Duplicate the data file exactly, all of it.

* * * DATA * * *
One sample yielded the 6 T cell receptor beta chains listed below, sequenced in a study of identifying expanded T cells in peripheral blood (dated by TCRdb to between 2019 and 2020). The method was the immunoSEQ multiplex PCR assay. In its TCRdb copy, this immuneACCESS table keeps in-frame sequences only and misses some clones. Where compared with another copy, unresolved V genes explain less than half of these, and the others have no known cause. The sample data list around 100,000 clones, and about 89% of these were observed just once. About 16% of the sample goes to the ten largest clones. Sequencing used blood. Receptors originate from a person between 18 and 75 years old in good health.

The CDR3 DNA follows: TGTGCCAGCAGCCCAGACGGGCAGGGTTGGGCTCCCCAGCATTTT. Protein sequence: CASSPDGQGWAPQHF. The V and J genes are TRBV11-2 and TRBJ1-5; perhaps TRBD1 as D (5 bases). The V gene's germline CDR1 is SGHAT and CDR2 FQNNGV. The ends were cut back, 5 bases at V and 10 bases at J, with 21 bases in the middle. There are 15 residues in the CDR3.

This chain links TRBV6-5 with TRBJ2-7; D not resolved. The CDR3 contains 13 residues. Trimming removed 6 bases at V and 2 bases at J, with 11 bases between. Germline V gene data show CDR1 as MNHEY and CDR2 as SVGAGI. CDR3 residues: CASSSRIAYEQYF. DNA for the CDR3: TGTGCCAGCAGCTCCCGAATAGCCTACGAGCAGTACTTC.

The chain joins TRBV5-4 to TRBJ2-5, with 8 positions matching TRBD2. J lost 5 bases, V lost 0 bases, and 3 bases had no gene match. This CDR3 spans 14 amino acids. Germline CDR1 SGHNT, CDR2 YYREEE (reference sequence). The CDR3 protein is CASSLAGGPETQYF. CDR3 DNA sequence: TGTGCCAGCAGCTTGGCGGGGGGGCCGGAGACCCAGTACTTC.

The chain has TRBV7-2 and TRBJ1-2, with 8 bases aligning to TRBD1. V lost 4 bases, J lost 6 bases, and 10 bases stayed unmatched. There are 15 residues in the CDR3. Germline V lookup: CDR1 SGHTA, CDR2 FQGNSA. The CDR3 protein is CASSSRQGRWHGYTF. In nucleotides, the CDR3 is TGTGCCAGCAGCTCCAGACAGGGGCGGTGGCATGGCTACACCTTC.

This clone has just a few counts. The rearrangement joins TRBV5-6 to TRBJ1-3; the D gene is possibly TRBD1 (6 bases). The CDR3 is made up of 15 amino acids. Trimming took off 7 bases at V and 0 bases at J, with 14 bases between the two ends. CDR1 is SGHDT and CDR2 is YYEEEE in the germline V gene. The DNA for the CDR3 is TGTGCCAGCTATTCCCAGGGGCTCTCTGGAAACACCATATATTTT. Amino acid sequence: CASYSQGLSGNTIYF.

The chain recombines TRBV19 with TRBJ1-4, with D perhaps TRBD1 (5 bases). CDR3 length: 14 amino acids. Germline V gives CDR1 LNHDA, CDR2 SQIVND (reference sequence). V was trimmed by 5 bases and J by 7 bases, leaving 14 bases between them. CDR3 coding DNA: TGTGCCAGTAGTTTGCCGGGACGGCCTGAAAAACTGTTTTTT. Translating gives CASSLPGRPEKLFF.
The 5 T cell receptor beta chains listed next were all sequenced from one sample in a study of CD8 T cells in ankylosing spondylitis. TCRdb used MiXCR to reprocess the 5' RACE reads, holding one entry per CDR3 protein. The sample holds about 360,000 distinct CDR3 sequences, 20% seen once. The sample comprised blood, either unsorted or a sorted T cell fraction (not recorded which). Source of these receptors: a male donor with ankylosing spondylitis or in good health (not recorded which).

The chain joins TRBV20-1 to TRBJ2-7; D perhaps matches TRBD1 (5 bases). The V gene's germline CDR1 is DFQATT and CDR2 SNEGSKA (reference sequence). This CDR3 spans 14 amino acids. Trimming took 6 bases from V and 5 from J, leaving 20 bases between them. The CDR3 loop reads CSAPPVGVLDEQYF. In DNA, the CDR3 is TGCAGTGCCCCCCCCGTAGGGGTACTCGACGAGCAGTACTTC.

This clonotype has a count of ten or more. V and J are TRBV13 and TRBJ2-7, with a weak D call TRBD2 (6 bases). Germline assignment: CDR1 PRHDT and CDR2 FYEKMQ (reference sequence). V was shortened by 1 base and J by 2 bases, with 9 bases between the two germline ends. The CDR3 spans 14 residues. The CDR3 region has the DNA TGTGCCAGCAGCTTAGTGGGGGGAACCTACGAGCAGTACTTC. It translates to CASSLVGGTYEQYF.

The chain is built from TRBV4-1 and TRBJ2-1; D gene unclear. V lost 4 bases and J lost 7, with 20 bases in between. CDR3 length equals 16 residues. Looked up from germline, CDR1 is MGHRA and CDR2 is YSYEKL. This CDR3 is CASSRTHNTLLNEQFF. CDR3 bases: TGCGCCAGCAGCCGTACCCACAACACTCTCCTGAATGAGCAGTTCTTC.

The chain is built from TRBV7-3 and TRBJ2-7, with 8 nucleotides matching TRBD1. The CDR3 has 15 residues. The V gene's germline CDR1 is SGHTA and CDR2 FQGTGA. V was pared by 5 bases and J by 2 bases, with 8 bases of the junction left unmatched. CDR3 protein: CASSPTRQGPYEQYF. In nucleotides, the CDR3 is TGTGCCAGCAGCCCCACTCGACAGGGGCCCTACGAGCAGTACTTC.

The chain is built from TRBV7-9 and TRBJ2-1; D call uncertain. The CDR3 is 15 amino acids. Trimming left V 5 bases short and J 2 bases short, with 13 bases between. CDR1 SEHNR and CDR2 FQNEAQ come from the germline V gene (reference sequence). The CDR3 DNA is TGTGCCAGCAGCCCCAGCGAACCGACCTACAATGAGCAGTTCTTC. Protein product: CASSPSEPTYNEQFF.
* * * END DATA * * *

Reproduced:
One sample yielded the 6 T cell receptor beta chains listed below, sequenced in a study of identifying expanded T cells in peripheral blood (dated by TCRdb to between 2019 and 2020). The method was the immunoSEQ multiplex PCR assay. In its TCRdb copy, this immuneACCESS table keeps in-frame sequences only and misses some clones. Where compared with another copy, unresolved V genes explain less than half of these, and the others have no known cause. The sample data list around 100,000 clones, and about 89% of these were observed just once. About 16% of the sample goes to the ten largest clones. Sequencing used blood. Receptors originate from a person between 18 and 75 years old in good health.

The CDR3 DNA follows: TGTGCCAGCAGCCCAGACGGGCAGGGTTGGGCTCCCCAGCATTTT. Protein sequence: CASSPDGQGWAPQHF. The V and J genes are TRBV11-2 and TRBJ1-5; perhaps TRBD1 as D (5 bases). The V gene's germline CDR1 is SGHAT and CDR2 FQNNGV. The ends were cut back, 5 bases at V and 10 bases at J, with 21 bases in the middle. There are 15 residues in the CDR3.

This chain links TRBV6-5 with TRBJ2-7; D not resolved. The CDR3 contains 13 residues. Trimming removed 6 bases at V and 2 bases at J, with 11 bases between. Germline V gene data show CDR1 as MNHEY and CDR2 as SVGAGI. CDR3 residues: CASSSRIAYEQYF. DNA for the CDR3: TGTGCCAGCAGCTCCCGAATAGCCTACGAGCAGTACTTC.

The chain joins TRBV5-4 to TRBJ2-5, with 8 positions matching TRBD2. J lost 5 bases, V lost 0 bases, and 3 bases had no gene match. This CDR3 spans 14 amino acids. Germline CDR1 SGHNT, CDR2 YYREEE (reference sequence). The CDR3 protein is CASSLAGGPETQYF. CDR3 DNA sequence: TGTGCCAGCAGCTTGGCGGGGGGGCCGGAGACCCAGTACTTC.

The chain has TRBV7-2 and TRBJ1-2, with 8 bases aligning to TRBD1. V lost 4 bases, J lost 6 bases, and 10 bases stayed unmatched. There are 15 residues in the CDR3. Germline V lookup: CDR1 SGHTA, CDR2 FQGNSA. The CDR3 protein is CASSSRQGRWHGYTF. In nucleotides, the CDR3 is TGTGCCAGCAGCTCCAGACAGGGGCGGTGGCATGGCTACACCTTC.

This clone has just a few counts. The rearrangement joins TRBV5-6 to TRBJ1-3; the D gene is possibly TRBD1 (6 bases). The CDR3 is made up of 15 amino acids. Trimming took off 7 bases at V and 0 bases at J, with 14 bases between the two ends. CDR1 is SGHDT and CDR2 is YYEEEE in the germline V gene. The DNA for the CDR3 is TGTGCCAGCTATTCCCAGGGGCTCTCTGGAAACACCATATATTTT. Amino acid sequence: CASYSQGLSGNTIYF.

The chain recombines TRBV19 with TRBJ1-4, with D perhaps TRBD1 (5 bases). CDR3 length: 14 amino acids. Germline V gives CDR1 LNHDA, CDR2 SQIVND (reference sequence). V was trimmed by 5 bases and J by 7 bases, leaving 14 bases between them. CDR3 coding DNA: TGTGCCAGTAGTTTGCCGGGACGGCCTGAAAAACTGTTTTTT. Translating gives CASSLPGRPEKLFF.
The 5 T cell receptor beta chains listed next were all sequenced from one sample in a study of CD8 T cells in ankylosing spondylitis. TCRdb used MiXCR to reprocess the 5' RACE reads, holding one entry per CDR3 protein. The sample holds about 360,000 distinct CDR3 sequences, 20% seen once. The sample comprised blood, either unsorted or a sorted T cell fraction (not recorded which). Source of these receptors: a male donor with ankylosing spondylitis or in good health (not recorded which).

The chain joins TRBV20-1 to TRBJ2-7; D perhaps matches TRBD1 (5 bases). The V gene's germline CDR1 is DFQATT and CDR2 SNEGSKA (reference sequence). This CDR3 spans 14 amino acids. Trimming took 6 bases from V and 5 from J, leaving 20 bases between them. The CDR3 loop reads CSAPPVGVLDEQYF. In DNA, the CDR3 is TGCAGTGCCCCCCCCGTAGGGGTACTCGACGAGCAGTACTTC.

This clonotype has a count of ten or more. V and J are TRBV13 and TRBJ2-7, with a weak D call TRBD2 (6 bases). Germline assignment: CDR1 PRHDT and CDR2 FYEKMQ (reference sequence). V was shortened by 1 base and J by 2 bases, with 9 bases between the two germline ends. The CDR3 spans 14 residues. The CDR3 region has the DNA TGTGCCAGCAGCTTAGTGGGGGGAACCTACGAGCAGTACTTC. It translates to CASSLVGGTYEQYF.

The chain is built from TRBV4-1 and TRBJ2-1; D gene unclear. V lost 4 bases and J lost 7, with 20 bases in between. CDR3 length equals 16 residues. Looked up from germline, CDR1 is MGHRA and CDR2 is YSYEKL. This CDR3 is CASSRTHNTLLNEQFF. CDR3 bases: TGCGCCAGCAGCCGTACCCACAACACTCTCCTGAATGAGCAGTTCTTC.

The chain is built from TRBV7-3 and TRBJ2-7, with 8 nucleotides matching TRBD1. The CDR3 has 15 residues. The V gene's germline CDR1 is SGHTA and CDR2 FQGTGA. V was pared by 5 bases and J by 2 bases, with 8 bases of the junction left unmatched. CDR3 protein: CASSPTRQGPYEQYF. In nucleotides, the CDR3 is TGTGCCAGCAGCCCCACTCGACAGGGGCCCTACGAGCAGTACTTC.

The chain is built from TRBV7-9 and TRBJ2-1; D call uncertain. The CDR3 is 15 amino acids. Trimming left V 5 bases short and J 2 bases short, with 13 bases between. CDR1 SEHNR and CDR2 FQNEAQ come from the germline V gene (reference sequence). The CDR3 DNA is TGTGCCAGCAGCCCCAGCGAACCGACCTACAATGAGCAGTTCTTC. Protein product: CASSPSEPTYNEQFF.